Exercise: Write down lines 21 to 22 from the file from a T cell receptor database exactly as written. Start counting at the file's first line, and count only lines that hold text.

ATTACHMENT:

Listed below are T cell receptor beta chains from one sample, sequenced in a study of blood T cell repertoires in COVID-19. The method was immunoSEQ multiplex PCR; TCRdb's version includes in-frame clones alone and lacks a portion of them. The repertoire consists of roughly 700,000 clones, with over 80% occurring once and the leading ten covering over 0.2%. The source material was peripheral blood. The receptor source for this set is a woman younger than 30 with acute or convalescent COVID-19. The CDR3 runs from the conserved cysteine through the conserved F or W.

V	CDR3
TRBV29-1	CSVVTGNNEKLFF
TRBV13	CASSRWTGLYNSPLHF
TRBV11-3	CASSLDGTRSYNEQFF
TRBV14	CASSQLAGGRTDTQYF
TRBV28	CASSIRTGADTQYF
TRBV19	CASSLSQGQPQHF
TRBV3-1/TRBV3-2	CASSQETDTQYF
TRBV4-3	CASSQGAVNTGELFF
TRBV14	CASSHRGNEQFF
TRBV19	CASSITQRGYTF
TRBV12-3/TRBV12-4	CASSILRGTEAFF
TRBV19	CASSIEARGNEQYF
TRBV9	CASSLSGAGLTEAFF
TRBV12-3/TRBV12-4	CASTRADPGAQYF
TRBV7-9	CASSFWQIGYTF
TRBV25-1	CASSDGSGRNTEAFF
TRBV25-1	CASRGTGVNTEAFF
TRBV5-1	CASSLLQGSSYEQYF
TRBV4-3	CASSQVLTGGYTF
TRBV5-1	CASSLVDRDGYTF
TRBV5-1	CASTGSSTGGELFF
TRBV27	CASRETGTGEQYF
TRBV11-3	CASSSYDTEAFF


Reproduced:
TRBV4-3	CASSQVLTGGYTF
TRBV5-1	CASSLVDRDGYTF